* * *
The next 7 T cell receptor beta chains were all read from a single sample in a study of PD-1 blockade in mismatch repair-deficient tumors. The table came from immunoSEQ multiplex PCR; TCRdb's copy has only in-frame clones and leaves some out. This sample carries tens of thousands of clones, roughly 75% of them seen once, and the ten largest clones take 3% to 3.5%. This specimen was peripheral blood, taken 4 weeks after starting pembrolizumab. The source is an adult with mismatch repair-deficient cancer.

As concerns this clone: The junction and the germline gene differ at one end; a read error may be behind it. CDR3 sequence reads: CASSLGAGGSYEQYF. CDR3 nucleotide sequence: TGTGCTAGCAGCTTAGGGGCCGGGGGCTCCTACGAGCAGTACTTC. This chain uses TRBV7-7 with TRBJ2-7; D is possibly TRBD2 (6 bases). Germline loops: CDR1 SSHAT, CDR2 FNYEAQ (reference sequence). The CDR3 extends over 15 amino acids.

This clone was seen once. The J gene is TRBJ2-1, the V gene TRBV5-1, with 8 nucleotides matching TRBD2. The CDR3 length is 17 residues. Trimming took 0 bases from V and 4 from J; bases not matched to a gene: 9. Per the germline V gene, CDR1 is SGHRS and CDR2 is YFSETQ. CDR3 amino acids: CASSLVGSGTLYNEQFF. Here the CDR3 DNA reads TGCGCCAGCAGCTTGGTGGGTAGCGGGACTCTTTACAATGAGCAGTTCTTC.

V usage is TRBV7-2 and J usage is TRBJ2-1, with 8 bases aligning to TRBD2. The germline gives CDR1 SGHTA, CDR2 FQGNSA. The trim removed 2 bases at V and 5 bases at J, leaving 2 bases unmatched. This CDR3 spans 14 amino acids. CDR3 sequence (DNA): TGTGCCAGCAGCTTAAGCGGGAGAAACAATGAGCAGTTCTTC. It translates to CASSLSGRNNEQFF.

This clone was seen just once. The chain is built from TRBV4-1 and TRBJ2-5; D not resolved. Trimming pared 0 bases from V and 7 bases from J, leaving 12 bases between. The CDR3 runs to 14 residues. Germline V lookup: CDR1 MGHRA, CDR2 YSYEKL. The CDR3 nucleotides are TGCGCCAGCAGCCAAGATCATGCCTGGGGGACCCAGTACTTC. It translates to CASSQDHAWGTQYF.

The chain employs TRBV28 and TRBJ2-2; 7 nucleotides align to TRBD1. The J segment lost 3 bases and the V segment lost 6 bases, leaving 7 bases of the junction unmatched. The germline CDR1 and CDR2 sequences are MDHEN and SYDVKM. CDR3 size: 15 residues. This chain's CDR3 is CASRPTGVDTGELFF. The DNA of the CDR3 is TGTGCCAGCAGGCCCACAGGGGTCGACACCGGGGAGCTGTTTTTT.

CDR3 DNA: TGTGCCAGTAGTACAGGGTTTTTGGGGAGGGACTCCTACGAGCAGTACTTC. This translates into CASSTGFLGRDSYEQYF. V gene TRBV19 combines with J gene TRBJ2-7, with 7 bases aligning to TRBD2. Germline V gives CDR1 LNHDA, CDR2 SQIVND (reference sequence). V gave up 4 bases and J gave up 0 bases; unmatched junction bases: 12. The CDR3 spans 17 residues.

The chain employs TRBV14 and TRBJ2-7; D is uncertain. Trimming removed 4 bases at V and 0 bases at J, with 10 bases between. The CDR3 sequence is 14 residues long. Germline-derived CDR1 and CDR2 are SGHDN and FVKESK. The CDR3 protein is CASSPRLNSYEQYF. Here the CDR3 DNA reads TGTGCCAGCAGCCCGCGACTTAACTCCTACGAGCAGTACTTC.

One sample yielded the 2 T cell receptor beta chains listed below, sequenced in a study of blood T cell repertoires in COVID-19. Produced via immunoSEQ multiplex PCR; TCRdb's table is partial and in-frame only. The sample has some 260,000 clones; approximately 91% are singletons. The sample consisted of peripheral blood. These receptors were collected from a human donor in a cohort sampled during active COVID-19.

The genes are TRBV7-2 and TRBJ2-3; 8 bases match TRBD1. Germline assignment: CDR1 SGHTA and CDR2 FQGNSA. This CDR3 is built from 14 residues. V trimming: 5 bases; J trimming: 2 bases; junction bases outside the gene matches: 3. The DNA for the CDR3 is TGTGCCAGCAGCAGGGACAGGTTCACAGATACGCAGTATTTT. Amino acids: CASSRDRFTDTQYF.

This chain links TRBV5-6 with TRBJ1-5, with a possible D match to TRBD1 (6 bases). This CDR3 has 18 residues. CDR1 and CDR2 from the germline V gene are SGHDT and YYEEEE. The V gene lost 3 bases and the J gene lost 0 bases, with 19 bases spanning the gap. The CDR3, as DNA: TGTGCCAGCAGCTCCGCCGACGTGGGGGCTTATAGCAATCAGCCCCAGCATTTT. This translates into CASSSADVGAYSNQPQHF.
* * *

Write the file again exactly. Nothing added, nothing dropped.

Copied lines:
The next 7 T cell receptor beta chains were all read from a single sample in a study of PD-1 blockade in mismatch repair-deficient tumors. The table came from immunoSEQ multiplex PCR; TCRdb's copy has only in-frame clones and leaves some out. This sample carries tens of thousands of clones, roughly 75% of them seen once, and the ten largest clones take 3% to 3.5%. This specimen was peripheral blood, taken 4 weeks after starting pembrolizumab. The source is an adult with mismatch repair-deficient cancer.

As concerns this clone: The junction and the germline gene differ at one end; a read error may be behind it. CDR3 sequence reads: CASSLGAGGSYEQYF. CDR3 nucleotide sequence: TGTGCTAGCAGCTTAGGGGCCGGGGGCTCCTACGAGCAGTACTTC. This chain uses TRBV7-7 with TRBJ2-7; D is possibly TRBD2 (6 bases). Germline loops: CDR1 SSHAT, CDR2 FNYEAQ (reference sequence). The CDR3 extends over 15 amino acids.

This clone was seen once. The J gene is TRBJ2-1, the V gene TRBV5-1, with 8 nucleotides matching TRBD2. The CDR3 length is 17 residues. Trimming took 0 bases from V and 4 from J; bases not matched to a gene: 9. Per the germline V gene, CDR1 is SGHRS and CDR2 is YFSETQ. CDR3 amino acids: CASSLVGSGTLYNEQFF. Here the CDR3 DNA reads TGCGCCAGCAGCTTGGTGGGTAGCGGGACTCTTTACAATGAGCAGTTCTTC.

V usage is TRBV7-2 and J usage is TRBJ2-1, with 8 bases aligning to TRBD2. The germline gives CDR1 SGHTA, CDR2 FQGNSA. The trim removed 2 bases at V and 5 bases at J, leaving 2 bases unmatched. This CDR3 spans 14 amino acids. CDR3 sequence (DNA): TGTGCCAGCAGCTTAAGCGGGAGAAACAATGAGCAGTTCTTC. It translates to CASSLSGRNNEQFF.

This clone was seen just once. The chain is built from TRBV4-1 and TRBJ2-5; D not resolved. Trimming pared 0 bases from V and 7 bases from J, leaving 12 bases between. The CDR3 runs to 14 residues. Germline V lookup: CDR1 MGHRA, CDR2 YSYEKL. The CDR3 nucleotides are TGCGCCAGCAGCCAAGATCATGCCTGGGGGACCCAGTACTTC. It translates to CASSQDHAWGTQYF.

The chain employs TRBV28 and TRBJ2-2; 7 nucleotides align to TRBD1. The J segment lost 3 bases and the V segment lost 6 bases, leaving 7 bases of the junction unmatched. The germline CDR1 and CDR2 sequences are MDHEN and SYDVKM. CDR3 size: 15 residues. This chain's CDR3 is CASRPTGVDTGELFF. The DNA of the CDR3 is TGTGCCAGCAGGCCCACAGGGGTCGACACCGGGGAGCTGTTTTTT.

CDR3 DNA: TGTGCCAGTAGTACAGGGTTTTTGGGGAGGGACTCCTACGAGCAGTACTTC. This translates into CASSTGFLGRDSYEQYF. V gene TRBV19 combines with J gene TRBJ2-7, with 7 bases aligning to TRBD2. Germline V gives CDR1 LNHDA, CDR2 SQIVND (reference sequence). V gave up 4 bases and J gave up 0 bases; unmatched junction bases: 12. The CDR3 spans 17 residues.

The chain employs TRBV14 and TRBJ2-7; D is uncertain. Trimming removed 4 bases at V and 0 bases at J, with 10 bases between. The CDR3 sequence is 14 residues long. Germline-derived CDR1 and CDR2 are SGHDN and FVKESK. The CDR3 protein is CASSPRLNSYEQYF. Here the CDR3 DNA reads TGTGCCAGCAGCCCGCGACTTAACTCCTACGAGCAGTACTTC.

One sample yielded the 2 T cell receptor beta chains listed below, sequenced in a study of blood T cell repertoires in COVID-19. Produced via immunoSEQ multiplex PCR; TCRdb's table is partial and in-frame only. The sample has some 260,000 clones; approximately 91% are singletons. The sample consisted of peripheral blood. These receptors were collected from a human donor in a cohort sampled during active COVID-19.

The genes are TRBV7-2 and TRBJ2-3; 8 bases match TRBD1. Germline assignment: CDR1 SGHTA and CDR2 FQGNSA. This CDR3 is built from 14 residues. V trimming: 5 bases; J trimming: 2 bases; junction bases outside the gene matches: 3. The DNA for the CDR3 is TGTGCCAGCAGCAGGGACAGGTTCACAGATACGCAGTATTTT. Amino acids: CASSRDRFTDTQYF.

This chain links TRBV5-6 with TRBJ1-5, with a possible D match to TRBD1 (6 bases). This CDR3 has 18 residues. CDR1 and CDR2 from the germline V gene are SGHDT and YYEEEE. The V gene lost 3 bases and the J gene lost 0 bases, with 19 bases spanning the gap. The CDR3, as DNA: TGTGCCAGCAGCTCCGCCGACGTGGGGGCTTATAGCAATCAGCCCCAGCATTTT. This translates into CASSSADVGAYSNQPQHF.